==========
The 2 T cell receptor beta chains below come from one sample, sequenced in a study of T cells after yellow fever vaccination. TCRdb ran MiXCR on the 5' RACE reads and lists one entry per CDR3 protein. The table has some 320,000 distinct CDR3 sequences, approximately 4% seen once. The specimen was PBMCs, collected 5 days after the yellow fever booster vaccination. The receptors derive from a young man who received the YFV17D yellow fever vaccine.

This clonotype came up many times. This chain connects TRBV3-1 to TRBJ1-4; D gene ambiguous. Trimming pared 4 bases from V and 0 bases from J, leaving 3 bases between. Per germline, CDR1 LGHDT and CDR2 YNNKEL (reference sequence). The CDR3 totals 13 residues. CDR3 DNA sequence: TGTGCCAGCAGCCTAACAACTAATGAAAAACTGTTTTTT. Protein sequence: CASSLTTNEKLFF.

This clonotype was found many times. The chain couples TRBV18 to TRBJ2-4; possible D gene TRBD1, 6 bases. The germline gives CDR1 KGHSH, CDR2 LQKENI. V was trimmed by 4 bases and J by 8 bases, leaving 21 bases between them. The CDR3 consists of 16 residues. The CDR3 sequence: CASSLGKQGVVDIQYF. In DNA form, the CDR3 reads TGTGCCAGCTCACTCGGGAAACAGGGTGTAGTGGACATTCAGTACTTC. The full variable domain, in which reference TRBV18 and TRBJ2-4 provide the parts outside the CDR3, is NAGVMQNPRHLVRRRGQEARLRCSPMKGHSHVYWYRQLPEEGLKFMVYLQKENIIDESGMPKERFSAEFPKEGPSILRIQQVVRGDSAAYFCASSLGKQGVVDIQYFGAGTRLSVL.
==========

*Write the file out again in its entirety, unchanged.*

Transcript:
The 2 T cell receptor beta chains below come from one sample, sequenced in a study of T cells after yellow fever vaccination. TCRdb ran MiXCR on the 5' RACE reads and lists one entry per CDR3 protein. The table has some 320,000 distinct CDR3 sequences, approximately 4% seen once. The specimen was PBMCs, collected 5 days after the yellow fever booster vaccination. The receptors derive from a young man who received the YFV17D yellow fever vaccine.

This clonotype came up many times. This chain connects TRBV3-1 to TRBJ1-4; D gene ambiguous. Trimming pared 4 bases from V and 0 bases from J, leaving 3 bases between. Per germline, CDR1 LGHDT and CDR2 YNNKEL (reference sequence). The CDR3 totals 13 residues. CDR3 DNA sequence: TGTGCCAGCAGCCTAACAACTAATGAAAAACTGTTTTTT. Protein sequence: CASSLTTNEKLFF.

This clonotype was found many times. The chain couples TRBV18 to TRBJ2-4; possible D gene TRBD1, 6 bases. The germline gives CDR1 KGHSH, CDR2 LQKENI. V was trimmed by 4 bases and J by 8 bases, leaving 21 bases between them. The CDR3 consists of 16 residues. The CDR3 sequence: CASSLGKQGVVDIQYF. In DNA form, the CDR3 reads TGTGCCAGCTCACTCGGGAAACAGGGTGTAGTGGACATTCAGTACTTC. The full variable domain, in which reference TRBV18 and TRBJ2-4 provide the parts outside the CDR3, is NAGVMQNPRHLVRRRGQEARLRCSPMKGHSHVYWYRQLPEEGLKFMVYLQKENIIDESGMPKERFSAEFPKEGPSILRIQQVVRGDSAAYFCASSLGKQGVVDIQYFGAGTRLSVL.